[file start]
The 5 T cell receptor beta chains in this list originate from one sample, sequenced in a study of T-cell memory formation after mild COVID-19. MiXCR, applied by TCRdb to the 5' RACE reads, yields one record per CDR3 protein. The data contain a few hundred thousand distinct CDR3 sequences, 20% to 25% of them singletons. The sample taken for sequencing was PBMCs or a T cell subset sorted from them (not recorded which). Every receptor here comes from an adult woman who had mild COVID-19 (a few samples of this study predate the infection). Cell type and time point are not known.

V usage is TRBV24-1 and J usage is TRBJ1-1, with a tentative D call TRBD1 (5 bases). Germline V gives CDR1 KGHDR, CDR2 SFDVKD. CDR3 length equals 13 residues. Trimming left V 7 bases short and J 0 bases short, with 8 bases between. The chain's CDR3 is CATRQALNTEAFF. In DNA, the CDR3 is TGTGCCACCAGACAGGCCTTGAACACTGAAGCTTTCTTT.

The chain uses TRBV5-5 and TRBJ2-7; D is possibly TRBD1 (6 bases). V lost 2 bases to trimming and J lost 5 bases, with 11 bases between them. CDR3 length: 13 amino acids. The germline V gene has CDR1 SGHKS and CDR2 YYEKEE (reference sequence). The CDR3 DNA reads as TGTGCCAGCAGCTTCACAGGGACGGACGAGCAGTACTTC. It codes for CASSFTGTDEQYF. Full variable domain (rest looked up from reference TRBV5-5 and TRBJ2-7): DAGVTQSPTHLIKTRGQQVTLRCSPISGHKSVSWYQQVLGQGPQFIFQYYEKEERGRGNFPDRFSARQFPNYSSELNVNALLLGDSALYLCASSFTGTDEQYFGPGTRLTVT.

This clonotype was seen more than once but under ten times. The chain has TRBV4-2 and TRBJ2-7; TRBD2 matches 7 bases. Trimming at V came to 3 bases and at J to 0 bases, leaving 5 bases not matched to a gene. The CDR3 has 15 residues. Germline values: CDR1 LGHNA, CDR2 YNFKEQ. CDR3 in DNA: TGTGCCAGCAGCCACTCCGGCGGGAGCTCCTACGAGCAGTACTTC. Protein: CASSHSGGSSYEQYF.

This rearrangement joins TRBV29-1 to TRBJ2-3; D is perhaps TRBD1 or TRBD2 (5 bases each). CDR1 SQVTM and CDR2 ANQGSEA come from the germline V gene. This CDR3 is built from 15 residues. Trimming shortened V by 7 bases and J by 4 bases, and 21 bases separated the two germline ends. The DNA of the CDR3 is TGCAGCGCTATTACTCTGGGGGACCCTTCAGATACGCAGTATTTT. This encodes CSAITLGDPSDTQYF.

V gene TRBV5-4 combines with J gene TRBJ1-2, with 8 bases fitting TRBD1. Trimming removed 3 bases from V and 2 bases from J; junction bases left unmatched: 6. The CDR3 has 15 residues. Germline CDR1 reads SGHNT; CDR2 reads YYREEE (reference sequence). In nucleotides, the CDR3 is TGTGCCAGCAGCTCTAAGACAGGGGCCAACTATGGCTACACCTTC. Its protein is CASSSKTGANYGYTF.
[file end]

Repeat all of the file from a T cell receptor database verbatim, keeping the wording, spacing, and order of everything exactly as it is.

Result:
The 5 T cell receptor beta chains in this list originate from one sample, sequenced in a study of T-cell memory formation after mild COVID-19. MiXCR, applied by TCRdb to the 5' RACE reads, yields one record per CDR3 protein. The data contain a few hundred thousand distinct CDR3 sequences, 20% to 25% of them singletons. The sample taken for sequencing was PBMCs or a T cell subset sorted from them (not recorded which). Every receptor here comes from an adult woman who had mild COVID-19 (a few samples of this study predate the infection). Cell type and time point are not known.

V usage is TRBV24-1 and J usage is TRBJ1-1, with a tentative D call TRBD1 (5 bases). Germline V gives CDR1 KGHDR, CDR2 SFDVKD. CDR3 length equals 13 residues. Trimming left V 7 bases short and J 0 bases short, with 8 bases between. The chain's CDR3 is CATRQALNTEAFF. In DNA, the CDR3 is TGTGCCACCAGACAGGCCTTGAACACTGAAGCTTTCTTT.

The chain uses TRBV5-5 and TRBJ2-7; D is possibly TRBD1 (6 bases). V lost 2 bases to trimming and J lost 5 bases, with 11 bases between them. CDR3 length: 13 amino acids. The germline V gene has CDR1 SGHKS and CDR2 YYEKEE (reference sequence). The CDR3 DNA reads as TGTGCCAGCAGCTTCACAGGGACGGACGAGCAGTACTTC. It codes for CASSFTGTDEQYF. Full variable domain (rest looked up from reference TRBV5-5 and TRBJ2-7): DAGVTQSPTHLIKTRGQQVTLRCSPISGHKSVSWYQQVLGQGPQFIFQYYEKEERGRGNFPDRFSARQFPNYSSELNVNALLLGDSALYLCASSFTGTDEQYFGPGTRLTVT.

This clonotype was seen more than once but under ten times. The chain has TRBV4-2 and TRBJ2-7; TRBD2 matches 7 bases. Trimming at V came to 3 bases and at J to 0 bases, leaving 5 bases not matched to a gene. The CDR3 has 15 residues. Germline values: CDR1 LGHNA, CDR2 YNFKEQ. CDR3 in DNA: TGTGCCAGCAGCCACTCCGGCGGGAGCTCCTACGAGCAGTACTTC. Protein: CASSHSGGSSYEQYF.

This rearrangement joins TRBV29-1 to TRBJ2-3; D is perhaps TRBD1 or TRBD2 (5 bases each). CDR1 SQVTM and CDR2 ANQGSEA come from the germline V gene. This CDR3 is built from 15 residues. Trimming shortened V by 7 bases and J by 4 bases, and 21 bases separated the two germline ends. The DNA of the CDR3 is TGCAGCGCTATTACTCTGGGGGACCCTTCAGATACGCAGTATTTT. This encodes CSAITLGDPSDTQYF.

V gene TRBV5-4 combines with J gene TRBJ1-2, with 8 bases fitting TRBD1. Trimming removed 3 bases from V and 2 bases from J; junction bases left unmatched: 6. The CDR3 has 15 residues. Germline CDR1 reads SGHNT; CDR2 reads YYREEE (reference sequence). In nucleotides, the CDR3 is TGTGCCAGCAGCTCTAAGACAGGGGCCAACTATGGCTACACCTTC. Its protein is CASSSKTGANYGYTF.